Down With Factoid! Up With Factlet!


Norman Mailer is probably ashamed of you.

Psst. I have something to tell you: factoid probably doesn't mean what you think it means. Don't worry, though, you are not alone and you can change.

"Factoid is now almost exclusively used to mean a brief interesting fact," The Grammarist notes with resignation. "This definition is still considered incorrect by people who follow English usage, but it's so widespread that we have to accept it, even if it does contradict the word's original sense."

I, too, was once in league with the barbarians. I had thought a factoid was a diminutive form of fact more than a derogatory one. Just last week, I used the word factoid in a recent post on the boom box's stunning success ("That factoid is a sidenote in a 2011 paper that I stumbled on from the Journal of Management and Marketing Research," I wrote.)

 The next day, I received the following email from Jim Milstein of New Uraniborg, Colorado:

I wish you, and a whole lot of others, would cleave to Norman Mailer's original coinage of the word factoid.  The suffix -oid usually means resembling, but not really a member of some category.  Examples: humanoid, planetoid.  So a factoid should properly be (and as Mailer used it) something that resembles a fact, but is not a fact.  You, and the whole lot of others, ought instead to use another word for a small probably unimportant but interesting fact.  I suggest the coinage, factlet.  In all other respects, I enjoy your writing and wish you well.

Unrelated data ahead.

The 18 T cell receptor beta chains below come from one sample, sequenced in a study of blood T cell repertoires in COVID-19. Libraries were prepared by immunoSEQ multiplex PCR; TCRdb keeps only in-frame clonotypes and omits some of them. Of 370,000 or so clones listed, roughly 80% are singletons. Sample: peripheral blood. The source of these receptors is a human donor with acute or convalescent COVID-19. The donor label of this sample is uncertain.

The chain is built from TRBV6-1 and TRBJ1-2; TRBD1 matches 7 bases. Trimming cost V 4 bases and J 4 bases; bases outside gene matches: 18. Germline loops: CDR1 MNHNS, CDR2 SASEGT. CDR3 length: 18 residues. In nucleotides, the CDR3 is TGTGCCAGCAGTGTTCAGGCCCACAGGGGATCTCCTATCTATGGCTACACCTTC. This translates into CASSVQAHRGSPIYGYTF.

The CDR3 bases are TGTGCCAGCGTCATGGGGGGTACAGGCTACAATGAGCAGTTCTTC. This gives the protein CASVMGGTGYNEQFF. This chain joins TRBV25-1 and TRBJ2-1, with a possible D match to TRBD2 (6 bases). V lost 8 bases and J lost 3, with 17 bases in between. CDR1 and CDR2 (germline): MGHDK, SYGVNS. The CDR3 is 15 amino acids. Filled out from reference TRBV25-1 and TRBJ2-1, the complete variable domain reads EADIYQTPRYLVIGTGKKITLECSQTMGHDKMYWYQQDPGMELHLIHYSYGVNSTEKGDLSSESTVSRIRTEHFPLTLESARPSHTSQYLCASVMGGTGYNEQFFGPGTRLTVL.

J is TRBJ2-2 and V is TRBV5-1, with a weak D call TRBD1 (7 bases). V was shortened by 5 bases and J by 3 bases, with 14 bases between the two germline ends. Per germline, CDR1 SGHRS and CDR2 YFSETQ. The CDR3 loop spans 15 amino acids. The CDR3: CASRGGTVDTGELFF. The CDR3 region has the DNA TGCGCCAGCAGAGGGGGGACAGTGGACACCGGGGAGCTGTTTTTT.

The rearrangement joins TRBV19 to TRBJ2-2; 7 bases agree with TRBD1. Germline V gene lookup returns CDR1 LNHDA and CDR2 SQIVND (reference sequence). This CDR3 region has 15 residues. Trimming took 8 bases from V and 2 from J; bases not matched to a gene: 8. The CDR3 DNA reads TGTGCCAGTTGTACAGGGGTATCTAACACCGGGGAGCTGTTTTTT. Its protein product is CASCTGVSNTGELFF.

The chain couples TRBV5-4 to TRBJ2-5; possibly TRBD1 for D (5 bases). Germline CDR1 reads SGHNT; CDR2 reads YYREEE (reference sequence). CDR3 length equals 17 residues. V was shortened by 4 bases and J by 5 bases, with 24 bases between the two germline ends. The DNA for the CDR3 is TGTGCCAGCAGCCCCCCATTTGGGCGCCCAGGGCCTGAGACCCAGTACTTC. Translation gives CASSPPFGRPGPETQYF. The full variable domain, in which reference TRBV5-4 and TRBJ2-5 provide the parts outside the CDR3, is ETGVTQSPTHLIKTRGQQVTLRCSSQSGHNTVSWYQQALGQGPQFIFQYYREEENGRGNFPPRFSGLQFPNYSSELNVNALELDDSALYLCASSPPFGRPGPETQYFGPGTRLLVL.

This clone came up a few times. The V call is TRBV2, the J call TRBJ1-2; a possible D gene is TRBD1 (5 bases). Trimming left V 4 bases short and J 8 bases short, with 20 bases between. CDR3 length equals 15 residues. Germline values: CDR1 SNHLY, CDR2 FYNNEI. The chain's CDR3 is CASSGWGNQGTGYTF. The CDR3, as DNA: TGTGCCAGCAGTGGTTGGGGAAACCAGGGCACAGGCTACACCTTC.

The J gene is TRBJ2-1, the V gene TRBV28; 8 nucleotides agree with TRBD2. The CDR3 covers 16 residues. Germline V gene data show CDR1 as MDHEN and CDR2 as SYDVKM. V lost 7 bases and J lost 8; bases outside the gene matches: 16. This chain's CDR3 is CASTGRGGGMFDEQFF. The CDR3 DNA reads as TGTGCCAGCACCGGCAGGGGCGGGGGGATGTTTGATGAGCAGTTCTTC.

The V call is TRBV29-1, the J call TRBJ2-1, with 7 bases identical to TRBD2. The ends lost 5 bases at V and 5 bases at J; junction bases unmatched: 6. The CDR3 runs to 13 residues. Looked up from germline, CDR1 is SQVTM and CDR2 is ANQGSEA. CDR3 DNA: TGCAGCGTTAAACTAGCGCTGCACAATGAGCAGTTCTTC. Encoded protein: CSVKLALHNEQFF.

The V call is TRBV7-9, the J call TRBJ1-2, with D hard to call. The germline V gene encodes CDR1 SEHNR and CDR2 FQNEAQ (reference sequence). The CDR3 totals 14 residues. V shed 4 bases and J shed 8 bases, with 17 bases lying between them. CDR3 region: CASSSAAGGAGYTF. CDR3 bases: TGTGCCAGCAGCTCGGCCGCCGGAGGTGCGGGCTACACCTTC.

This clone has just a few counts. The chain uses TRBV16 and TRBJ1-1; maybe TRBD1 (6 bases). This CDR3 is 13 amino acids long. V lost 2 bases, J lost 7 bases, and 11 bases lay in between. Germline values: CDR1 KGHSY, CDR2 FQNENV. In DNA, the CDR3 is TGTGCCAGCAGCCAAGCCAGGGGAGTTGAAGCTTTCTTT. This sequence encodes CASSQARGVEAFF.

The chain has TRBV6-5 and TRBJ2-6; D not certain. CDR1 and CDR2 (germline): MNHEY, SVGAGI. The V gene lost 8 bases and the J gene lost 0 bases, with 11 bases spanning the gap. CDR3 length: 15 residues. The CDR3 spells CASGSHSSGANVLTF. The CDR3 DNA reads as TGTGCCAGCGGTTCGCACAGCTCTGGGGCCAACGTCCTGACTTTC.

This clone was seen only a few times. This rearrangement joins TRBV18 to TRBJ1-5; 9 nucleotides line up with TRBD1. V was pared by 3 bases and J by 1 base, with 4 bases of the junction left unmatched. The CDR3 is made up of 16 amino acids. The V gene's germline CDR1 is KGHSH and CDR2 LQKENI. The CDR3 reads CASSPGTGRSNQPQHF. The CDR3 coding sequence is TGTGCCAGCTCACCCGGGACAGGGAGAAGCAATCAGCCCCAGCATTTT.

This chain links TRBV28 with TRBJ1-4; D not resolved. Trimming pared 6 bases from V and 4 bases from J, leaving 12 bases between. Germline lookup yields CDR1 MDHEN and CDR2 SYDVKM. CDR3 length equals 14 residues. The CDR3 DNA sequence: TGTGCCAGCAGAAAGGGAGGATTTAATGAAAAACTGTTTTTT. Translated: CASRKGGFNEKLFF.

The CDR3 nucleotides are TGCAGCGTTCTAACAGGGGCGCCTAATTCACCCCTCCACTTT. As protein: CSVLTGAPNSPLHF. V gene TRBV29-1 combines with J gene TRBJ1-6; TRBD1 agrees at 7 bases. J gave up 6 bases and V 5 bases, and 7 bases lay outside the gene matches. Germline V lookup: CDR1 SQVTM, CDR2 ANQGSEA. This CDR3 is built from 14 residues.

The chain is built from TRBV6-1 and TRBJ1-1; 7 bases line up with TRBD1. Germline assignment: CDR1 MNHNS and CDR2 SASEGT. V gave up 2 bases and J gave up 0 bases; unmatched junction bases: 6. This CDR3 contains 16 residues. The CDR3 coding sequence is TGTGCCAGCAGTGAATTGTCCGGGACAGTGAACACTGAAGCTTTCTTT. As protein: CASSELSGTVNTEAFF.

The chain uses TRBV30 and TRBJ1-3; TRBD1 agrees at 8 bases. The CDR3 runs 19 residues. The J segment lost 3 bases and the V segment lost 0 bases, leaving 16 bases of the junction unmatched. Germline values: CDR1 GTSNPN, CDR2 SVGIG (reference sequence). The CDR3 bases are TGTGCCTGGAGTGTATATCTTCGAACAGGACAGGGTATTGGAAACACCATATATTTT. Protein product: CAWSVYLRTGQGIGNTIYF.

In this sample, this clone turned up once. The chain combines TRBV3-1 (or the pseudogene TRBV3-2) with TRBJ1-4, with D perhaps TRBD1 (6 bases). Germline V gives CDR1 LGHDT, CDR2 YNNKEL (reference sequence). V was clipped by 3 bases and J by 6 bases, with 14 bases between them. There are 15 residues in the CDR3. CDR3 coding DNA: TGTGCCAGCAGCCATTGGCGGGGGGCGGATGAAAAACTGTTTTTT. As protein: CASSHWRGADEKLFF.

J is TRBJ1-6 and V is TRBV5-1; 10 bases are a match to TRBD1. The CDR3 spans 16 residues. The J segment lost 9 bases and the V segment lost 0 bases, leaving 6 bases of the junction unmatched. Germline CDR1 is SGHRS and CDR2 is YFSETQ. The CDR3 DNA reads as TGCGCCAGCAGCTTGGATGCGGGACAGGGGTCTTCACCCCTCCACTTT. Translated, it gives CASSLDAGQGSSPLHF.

My standard response to grammarian challenge is this: language changes and words acquire new meanings. Deal with it. And factoid is so damn useful, especially when you write blog posts on the web that often revolve around brief interesting facts like the boom box's triumph.

But then I started to think about it. This is not merely the stretching of the word's meaning but rather its inversion. What Mailer meant to mean, essentially, a "fake fact" has come to mean "an interesting fact." And his original meaning is built into the word via the suffix. Once I knew the original usage, the problem began to stare at me: factOID factOID factOID. And now, when the etymology of any word is a single Google search away, it is impossible to feign ignorance.

So, join me in shunning factoid and adopting factlet. We can set this historical wrong right. Who's coming with me? Who's coming with me? Down with factoid! Up with factlet!

This message brought to you by the Campaign to Eradicate Factoids. Follow us online at #STOPFACTOIDS2012.

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Alexis C. Madrigal

Alexis Madrigal is a senior editor at The Atlantic, where he oversees the Technology Channel. He's the author of Powering the Dream: The History and Promise of Green Technology. More

The New York Observer calls Madrigal "for all intents and purposes, the perfect modern reporter." He co-founded Longshot magazine, a high-speed media experiment that garnered attention from The New York Times, The Wall Street Journal, and the BBC. While at, he built Wired Science into one of the most popular blogs in the world. The site was nominated for best magazine blog by the MPA and best science Web site in the 2009 Webby Awards. He also co-founded Haiti ReWired, a groundbreaking community dedicated to the discussion of technology, infrastructure, and the future of Haiti.

He's spoken at Stanford, CalTech, Berkeley, SXSW, E3, and the National Renewable Energy Laboratory, and his writing was anthologized in Best Technology Writing 2010 (Yale University Press).

Madrigal is a visiting scholar at the University of California at Berkeley's Office for the History of Science and Technology. Born in Mexico City, he grew up in the exurbs north of Portland, Oregon, and now lives in Oakland.

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